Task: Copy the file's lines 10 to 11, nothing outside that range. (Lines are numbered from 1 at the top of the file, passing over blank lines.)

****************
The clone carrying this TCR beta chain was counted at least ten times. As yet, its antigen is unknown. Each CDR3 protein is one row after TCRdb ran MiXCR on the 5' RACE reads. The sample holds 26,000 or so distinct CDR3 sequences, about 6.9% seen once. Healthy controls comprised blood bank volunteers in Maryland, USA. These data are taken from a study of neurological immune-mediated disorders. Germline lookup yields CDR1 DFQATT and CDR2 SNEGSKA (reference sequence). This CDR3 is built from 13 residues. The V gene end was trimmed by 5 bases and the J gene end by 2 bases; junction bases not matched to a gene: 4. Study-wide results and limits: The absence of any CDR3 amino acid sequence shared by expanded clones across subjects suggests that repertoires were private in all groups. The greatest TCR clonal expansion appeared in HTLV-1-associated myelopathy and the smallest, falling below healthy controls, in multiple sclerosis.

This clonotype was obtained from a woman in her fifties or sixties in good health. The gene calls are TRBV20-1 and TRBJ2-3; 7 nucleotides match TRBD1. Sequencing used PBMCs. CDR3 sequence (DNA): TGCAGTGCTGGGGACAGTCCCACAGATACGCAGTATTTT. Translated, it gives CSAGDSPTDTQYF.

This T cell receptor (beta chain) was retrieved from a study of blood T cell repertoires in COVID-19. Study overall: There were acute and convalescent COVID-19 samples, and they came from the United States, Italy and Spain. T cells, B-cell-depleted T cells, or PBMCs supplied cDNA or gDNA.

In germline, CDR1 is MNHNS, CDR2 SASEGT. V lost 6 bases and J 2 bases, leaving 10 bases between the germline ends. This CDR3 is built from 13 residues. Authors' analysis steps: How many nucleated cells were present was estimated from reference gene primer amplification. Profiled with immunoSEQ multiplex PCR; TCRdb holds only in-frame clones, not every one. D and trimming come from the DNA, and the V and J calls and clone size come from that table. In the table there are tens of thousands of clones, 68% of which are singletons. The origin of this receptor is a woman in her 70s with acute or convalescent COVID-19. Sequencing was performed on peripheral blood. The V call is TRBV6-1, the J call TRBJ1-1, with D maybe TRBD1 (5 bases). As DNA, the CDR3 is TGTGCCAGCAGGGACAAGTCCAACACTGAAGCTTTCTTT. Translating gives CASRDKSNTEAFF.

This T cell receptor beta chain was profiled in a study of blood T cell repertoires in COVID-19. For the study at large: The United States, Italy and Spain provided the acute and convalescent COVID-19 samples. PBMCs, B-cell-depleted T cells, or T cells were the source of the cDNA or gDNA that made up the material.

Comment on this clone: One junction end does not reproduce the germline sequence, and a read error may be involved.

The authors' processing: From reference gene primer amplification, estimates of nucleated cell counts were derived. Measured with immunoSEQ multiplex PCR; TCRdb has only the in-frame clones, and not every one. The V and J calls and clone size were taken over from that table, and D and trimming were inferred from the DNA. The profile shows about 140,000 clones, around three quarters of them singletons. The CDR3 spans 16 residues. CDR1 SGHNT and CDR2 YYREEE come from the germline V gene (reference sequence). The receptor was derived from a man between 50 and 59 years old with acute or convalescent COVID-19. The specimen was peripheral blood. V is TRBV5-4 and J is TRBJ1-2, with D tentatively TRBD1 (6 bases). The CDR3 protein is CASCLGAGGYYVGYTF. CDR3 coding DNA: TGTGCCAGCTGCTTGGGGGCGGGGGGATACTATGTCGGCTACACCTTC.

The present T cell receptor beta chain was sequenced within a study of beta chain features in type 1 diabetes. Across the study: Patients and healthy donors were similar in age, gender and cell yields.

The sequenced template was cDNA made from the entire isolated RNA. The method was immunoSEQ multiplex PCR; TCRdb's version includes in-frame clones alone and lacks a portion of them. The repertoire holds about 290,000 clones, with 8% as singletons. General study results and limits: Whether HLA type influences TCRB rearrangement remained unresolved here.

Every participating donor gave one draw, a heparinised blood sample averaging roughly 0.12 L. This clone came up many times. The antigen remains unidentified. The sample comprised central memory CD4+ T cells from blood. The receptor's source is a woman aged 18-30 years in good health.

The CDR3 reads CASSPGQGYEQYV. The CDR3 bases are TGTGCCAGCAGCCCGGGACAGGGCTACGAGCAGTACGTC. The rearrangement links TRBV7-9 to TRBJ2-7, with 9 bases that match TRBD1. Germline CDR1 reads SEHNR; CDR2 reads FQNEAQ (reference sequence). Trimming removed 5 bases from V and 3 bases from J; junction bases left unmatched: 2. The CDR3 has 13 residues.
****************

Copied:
Every participating donor gave one draw, a heparinised blood sample averaging roughly 0.12 L. This clone came up many times. The antigen remains unidentified. The sample comprised central memory CD4+ T cells from blood. The receptor's source is a woman aged 18-30 years in good health.

The CDR3 reads CASSPGQGYEQYV. The CDR3 bases are TGTGCCAGCAGCCCGGGACAGGGCTACGAGCAGTACGTC. The rearrangement links TRBV7-9 to TRBJ2-7, with 9 bases that match TRBD1. Germline CDR1 reads SEHNR; CDR2 reads FQNEAQ (reference sequence). Trimming removed 5 bases from V and 3 bases from J; junction bases left unmatched: 2. The CDR3 has 13 residues.